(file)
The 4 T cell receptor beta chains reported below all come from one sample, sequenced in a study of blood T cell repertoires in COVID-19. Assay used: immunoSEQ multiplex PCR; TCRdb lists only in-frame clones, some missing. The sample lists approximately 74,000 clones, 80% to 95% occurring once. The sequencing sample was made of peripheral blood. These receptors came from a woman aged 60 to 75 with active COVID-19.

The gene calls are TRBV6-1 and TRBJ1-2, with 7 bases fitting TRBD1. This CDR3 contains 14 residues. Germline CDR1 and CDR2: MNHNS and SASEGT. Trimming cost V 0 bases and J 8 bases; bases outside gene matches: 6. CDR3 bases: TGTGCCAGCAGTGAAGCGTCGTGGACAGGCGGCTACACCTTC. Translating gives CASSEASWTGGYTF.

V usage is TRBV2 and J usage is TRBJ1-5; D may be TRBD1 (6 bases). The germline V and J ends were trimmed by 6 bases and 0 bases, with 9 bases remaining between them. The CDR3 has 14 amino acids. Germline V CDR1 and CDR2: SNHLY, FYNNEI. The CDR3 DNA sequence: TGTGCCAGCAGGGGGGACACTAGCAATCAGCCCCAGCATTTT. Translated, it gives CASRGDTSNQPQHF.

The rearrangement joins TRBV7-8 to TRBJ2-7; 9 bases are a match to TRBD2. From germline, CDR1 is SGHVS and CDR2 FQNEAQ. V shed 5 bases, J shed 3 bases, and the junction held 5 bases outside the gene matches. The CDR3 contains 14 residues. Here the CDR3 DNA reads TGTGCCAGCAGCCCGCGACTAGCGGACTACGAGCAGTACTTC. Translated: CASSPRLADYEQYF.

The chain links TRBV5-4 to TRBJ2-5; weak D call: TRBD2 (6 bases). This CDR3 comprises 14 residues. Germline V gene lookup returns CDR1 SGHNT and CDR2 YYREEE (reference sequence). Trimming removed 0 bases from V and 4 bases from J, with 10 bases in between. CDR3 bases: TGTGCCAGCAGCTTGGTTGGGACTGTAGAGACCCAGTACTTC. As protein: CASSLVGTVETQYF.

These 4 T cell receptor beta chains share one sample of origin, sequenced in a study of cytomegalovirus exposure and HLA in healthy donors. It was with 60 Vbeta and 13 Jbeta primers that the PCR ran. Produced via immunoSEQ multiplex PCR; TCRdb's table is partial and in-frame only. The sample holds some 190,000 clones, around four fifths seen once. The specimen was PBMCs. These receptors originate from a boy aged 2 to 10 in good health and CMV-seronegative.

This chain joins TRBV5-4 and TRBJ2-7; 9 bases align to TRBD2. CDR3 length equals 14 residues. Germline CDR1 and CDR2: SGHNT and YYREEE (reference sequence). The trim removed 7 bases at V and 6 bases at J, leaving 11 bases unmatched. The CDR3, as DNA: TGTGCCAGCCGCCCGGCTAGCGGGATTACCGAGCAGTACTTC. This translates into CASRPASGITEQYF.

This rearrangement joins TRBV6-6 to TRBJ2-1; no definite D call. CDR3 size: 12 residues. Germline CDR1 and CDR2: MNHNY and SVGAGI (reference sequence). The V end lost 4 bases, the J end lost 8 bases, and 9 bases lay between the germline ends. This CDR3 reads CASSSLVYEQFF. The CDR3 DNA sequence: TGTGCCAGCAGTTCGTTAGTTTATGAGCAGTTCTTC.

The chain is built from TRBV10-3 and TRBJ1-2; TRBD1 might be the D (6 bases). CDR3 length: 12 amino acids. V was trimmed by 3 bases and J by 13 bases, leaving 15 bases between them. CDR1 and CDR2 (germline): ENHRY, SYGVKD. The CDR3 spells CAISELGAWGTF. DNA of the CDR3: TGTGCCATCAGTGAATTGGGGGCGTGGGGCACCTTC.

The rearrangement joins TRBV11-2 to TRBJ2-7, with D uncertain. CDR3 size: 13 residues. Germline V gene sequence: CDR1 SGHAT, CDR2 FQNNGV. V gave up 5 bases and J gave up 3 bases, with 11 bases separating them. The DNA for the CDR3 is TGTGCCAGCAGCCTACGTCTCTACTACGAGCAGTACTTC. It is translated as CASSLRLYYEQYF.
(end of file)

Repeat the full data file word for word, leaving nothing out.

The 4 T cell receptor beta chains reported below all come from one sample, sequenced in a study of blood T cell repertoires in COVID-19. Assay used: immunoSEQ multiplex PCR; TCRdb lists only in-frame clones, some missing. The sample lists approximately 74,000 clones, 80% to 95% occurring once. The sequencing sample was made of peripheral blood. These receptors came from a woman aged 60 to 75 with active COVID-19.

The gene calls are TRBV6-1 and TRBJ1-2, with 7 bases fitting TRBD1. This CDR3 contains 14 residues. Germline CDR1 and CDR2: MNHNS and SASEGT. Trimming cost V 0 bases and J 8 bases; bases outside gene matches: 6. CDR3 bases: TGTGCCAGCAGTGAAGCGTCGTGGACAGGCGGCTACACCTTC. Translating gives CASSEASWTGGYTF.

V usage is TRBV2 and J usage is TRBJ1-5; D may be TRBD1 (6 bases). The germline V and J ends were trimmed by 6 bases and 0 bases, with 9 bases remaining between them. The CDR3 has 14 amino acids. Germline V CDR1 and CDR2: SNHLY, FYNNEI. The CDR3 DNA sequence: TGTGCCAGCAGGGGGGACACTAGCAATCAGCCCCAGCATTTT. Translated, it gives CASRGDTSNQPQHF.

The rearrangement joins TRBV7-8 to TRBJ2-7; 9 bases are a match to TRBD2. From germline, CDR1 is SGHVS and CDR2 FQNEAQ. V shed 5 bases, J shed 3 bases, and the junction held 5 bases outside the gene matches. The CDR3 contains 14 residues. Here the CDR3 DNA reads TGTGCCAGCAGCCCGCGACTAGCGGACTACGAGCAGTACTTC. Translated: CASSPRLADYEQYF.

The chain links TRBV5-4 to TRBJ2-5; weak D call: TRBD2 (6 bases). This CDR3 comprises 14 residues. Germline V gene lookup returns CDR1 SGHNT and CDR2 YYREEE (reference sequence). Trimming removed 0 bases from V and 4 bases from J, with 10 bases in between. CDR3 bases: TGTGCCAGCAGCTTGGTTGGGACTGTAGAGACCCAGTACTTC. As protein: CASSLVGTVETQYF.

These 4 T cell receptor beta chains share one sample of origin, sequenced in a study of cytomegalovirus exposure and HLA in healthy donors. It was with 60 Vbeta and 13 Jbeta primers that the PCR ran. Produced via immunoSEQ multiplex PCR; TCRdb's table is partial and in-frame only. The sample holds some 190,000 clones, around four fifths seen once. The specimen was PBMCs. These receptors originate from a boy aged 2 to 10 in good health and CMV-seronegative.

This chain joins TRBV5-4 and TRBJ2-7; 9 bases align to TRBD2. CDR3 length equals 14 residues. Germline CDR1 and CDR2: SGHNT and YYREEE (reference sequence). The trim removed 7 bases at V and 6 bases at J, leaving 11 bases unmatched. The CDR3, as DNA: TGTGCCAGCCGCCCGGCTAGCGGGATTACCGAGCAGTACTTC. This translates into CASRPASGITEQYF.

This rearrangement joins TRBV6-6 to TRBJ2-1; no definite D call. CDR3 size: 12 residues. Germline CDR1 and CDR2: MNHNY and SVGAGI (reference sequence). The V end lost 4 bases, the J end lost 8 bases, and 9 bases lay between the germline ends. This CDR3 reads CASSSLVYEQFF. The CDR3 DNA sequence: TGTGCCAGCAGTTCGTTAGTTTATGAGCAGTTCTTC.

The chain is built from TRBV10-3 and TRBJ1-2; TRBD1 might be the D (6 bases). CDR3 length: 12 amino acids. V was trimmed by 3 bases and J by 13 bases, leaving 15 bases between them. CDR1 and CDR2 (germline): ENHRY, SYGVKD. The CDR3 spells CAISELGAWGTF. DNA of the CDR3: TGTGCCATCAGTGAATTGGGGGCGTGGGGCACCTTC.

The rearrangement joins TRBV11-2 to TRBJ2-7, with D uncertain. CDR3 size: 13 residues. Germline V gene sequence: CDR1 SGHAT, CDR2 FQNNGV. V gave up 5 bases and J gave up 3 bases, with 11 bases separating them. The DNA for the CDR3 is TGTGCCAGCAGCCTACGTCTCTACTACGAGCAGTACTTC. It is translated as CASSLRLYYEQYF.